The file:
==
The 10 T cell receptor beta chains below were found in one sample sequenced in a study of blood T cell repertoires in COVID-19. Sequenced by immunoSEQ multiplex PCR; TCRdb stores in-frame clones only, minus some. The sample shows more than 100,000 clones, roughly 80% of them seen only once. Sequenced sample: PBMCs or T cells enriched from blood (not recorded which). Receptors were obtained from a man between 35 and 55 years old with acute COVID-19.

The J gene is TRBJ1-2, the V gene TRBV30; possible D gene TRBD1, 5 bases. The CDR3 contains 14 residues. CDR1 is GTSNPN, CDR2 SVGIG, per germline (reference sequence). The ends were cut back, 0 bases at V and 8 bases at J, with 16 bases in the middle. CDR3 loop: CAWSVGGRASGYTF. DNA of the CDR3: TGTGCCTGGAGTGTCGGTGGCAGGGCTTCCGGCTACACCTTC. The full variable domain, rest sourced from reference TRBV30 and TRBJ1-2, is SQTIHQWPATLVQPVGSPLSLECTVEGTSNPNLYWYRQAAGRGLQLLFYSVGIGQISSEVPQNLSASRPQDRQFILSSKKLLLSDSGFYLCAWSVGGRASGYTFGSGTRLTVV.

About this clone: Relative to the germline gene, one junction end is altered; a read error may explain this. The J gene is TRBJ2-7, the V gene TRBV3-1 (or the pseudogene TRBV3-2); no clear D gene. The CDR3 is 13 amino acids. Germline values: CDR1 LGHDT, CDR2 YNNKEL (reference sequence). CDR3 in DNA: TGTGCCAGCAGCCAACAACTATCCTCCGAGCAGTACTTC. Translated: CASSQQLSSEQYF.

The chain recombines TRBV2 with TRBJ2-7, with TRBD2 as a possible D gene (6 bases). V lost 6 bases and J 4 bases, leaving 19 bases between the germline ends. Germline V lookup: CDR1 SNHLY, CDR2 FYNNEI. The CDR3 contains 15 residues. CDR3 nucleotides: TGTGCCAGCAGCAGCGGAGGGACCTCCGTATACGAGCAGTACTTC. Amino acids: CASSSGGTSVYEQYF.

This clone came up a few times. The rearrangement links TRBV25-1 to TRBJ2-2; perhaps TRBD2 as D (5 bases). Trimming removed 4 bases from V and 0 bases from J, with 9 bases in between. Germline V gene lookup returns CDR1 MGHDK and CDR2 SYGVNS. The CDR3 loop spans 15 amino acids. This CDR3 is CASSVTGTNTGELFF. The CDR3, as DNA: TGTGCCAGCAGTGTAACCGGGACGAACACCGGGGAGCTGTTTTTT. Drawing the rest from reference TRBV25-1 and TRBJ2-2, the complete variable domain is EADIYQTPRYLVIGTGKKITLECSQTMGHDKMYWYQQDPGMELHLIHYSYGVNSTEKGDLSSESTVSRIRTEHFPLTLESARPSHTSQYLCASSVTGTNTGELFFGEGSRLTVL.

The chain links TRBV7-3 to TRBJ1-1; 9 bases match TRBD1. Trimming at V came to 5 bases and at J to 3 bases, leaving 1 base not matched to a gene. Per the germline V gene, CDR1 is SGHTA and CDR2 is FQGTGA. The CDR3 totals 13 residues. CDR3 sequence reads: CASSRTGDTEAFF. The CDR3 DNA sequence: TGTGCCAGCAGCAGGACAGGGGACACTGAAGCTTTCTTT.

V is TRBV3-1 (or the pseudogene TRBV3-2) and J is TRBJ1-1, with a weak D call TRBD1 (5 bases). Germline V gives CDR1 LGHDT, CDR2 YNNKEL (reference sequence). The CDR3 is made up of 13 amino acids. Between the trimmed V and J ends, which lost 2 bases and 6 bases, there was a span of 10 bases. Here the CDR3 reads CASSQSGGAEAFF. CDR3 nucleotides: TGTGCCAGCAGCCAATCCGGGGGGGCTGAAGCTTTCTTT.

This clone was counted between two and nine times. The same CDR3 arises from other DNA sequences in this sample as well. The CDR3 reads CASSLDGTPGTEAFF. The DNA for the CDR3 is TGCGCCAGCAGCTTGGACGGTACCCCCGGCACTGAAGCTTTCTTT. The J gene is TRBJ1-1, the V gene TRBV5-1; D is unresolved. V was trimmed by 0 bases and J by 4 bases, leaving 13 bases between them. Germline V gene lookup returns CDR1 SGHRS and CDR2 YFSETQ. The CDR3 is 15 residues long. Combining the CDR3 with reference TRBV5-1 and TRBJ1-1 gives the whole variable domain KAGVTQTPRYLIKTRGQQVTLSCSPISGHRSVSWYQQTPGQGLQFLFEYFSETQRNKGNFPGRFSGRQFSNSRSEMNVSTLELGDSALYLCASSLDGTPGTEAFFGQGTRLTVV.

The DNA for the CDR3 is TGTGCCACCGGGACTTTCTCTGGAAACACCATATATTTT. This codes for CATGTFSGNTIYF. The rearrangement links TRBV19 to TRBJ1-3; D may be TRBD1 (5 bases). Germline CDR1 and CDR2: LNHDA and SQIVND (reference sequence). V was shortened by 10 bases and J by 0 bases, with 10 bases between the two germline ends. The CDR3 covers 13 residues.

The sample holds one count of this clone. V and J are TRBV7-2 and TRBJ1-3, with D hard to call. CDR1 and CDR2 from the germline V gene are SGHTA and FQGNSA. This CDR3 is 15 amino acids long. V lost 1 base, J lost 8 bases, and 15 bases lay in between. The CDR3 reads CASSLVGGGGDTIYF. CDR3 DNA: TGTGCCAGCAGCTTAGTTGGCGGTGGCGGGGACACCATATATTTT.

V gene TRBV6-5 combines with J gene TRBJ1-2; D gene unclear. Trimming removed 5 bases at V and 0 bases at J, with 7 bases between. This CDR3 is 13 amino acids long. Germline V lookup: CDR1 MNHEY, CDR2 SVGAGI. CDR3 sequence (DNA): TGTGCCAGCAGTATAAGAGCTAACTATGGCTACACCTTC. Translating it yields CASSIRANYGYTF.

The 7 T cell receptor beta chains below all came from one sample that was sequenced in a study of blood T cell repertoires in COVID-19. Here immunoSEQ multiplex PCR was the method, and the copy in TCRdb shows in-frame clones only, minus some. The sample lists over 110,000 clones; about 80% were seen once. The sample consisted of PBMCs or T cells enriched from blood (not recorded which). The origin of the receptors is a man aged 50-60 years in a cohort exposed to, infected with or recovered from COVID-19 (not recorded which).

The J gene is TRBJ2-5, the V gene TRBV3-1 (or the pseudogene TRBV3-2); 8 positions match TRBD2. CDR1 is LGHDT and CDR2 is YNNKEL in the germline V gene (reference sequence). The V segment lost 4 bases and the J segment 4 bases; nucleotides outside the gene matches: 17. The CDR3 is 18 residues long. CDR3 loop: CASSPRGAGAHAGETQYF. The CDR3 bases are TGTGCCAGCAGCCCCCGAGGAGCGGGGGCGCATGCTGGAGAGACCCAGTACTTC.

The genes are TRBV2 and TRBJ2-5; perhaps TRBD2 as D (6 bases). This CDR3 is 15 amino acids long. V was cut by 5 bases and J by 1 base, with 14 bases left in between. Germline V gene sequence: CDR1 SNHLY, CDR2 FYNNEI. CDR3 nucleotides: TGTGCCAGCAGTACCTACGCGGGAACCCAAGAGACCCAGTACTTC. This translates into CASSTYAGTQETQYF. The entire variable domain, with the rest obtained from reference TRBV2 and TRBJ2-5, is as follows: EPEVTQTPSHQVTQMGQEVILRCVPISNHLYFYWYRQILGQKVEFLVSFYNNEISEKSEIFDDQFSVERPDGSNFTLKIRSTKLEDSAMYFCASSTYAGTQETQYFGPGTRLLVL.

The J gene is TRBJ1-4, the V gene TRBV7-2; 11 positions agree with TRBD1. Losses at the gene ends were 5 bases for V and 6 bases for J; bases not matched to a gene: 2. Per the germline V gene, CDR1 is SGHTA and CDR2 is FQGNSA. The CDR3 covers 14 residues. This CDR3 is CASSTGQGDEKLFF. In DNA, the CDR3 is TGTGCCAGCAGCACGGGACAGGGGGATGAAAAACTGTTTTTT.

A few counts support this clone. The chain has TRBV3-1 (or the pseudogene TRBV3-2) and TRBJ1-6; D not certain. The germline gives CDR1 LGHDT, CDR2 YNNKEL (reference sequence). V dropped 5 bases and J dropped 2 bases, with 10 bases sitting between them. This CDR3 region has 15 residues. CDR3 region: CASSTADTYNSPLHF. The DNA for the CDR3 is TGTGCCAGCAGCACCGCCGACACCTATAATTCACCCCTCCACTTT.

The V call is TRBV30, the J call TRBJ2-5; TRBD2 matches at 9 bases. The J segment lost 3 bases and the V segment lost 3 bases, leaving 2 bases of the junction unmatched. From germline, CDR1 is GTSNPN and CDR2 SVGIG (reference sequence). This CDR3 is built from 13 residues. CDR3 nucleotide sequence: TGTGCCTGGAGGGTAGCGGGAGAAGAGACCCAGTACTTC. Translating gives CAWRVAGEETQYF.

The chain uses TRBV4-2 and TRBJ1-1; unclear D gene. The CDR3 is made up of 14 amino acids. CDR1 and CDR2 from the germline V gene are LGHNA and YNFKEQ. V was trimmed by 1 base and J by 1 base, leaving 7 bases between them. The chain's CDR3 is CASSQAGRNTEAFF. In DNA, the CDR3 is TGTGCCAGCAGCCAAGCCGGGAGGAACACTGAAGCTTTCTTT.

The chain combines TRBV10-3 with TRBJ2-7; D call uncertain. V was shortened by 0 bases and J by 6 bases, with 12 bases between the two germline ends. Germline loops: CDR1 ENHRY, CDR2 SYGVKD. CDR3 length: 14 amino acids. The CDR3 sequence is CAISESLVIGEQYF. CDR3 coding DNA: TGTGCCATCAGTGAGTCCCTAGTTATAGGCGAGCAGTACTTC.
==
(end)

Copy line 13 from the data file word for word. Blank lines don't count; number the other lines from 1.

The J gene is TRBJ2-5, the V gene TRBV3-1 (or the pseudogene TRBV3-2); 8 positions match TRBD2. CDR1 is LGHDT and CDR2 is YNNKEL in the germline V gene (reference sequence). The V segment lost 4 bases and the J segment 4 bases; nucleotides outside the gene matches: 17. The CDR3 is 18 residues long. CDR3 loop: CASSPRGAGAHAGETQYF. The CDR3 bases are TGTGCCAGCAGCCCCCGAGGAGCGGGGGCGCATGCTGGAGAGACCCAGTACTTC.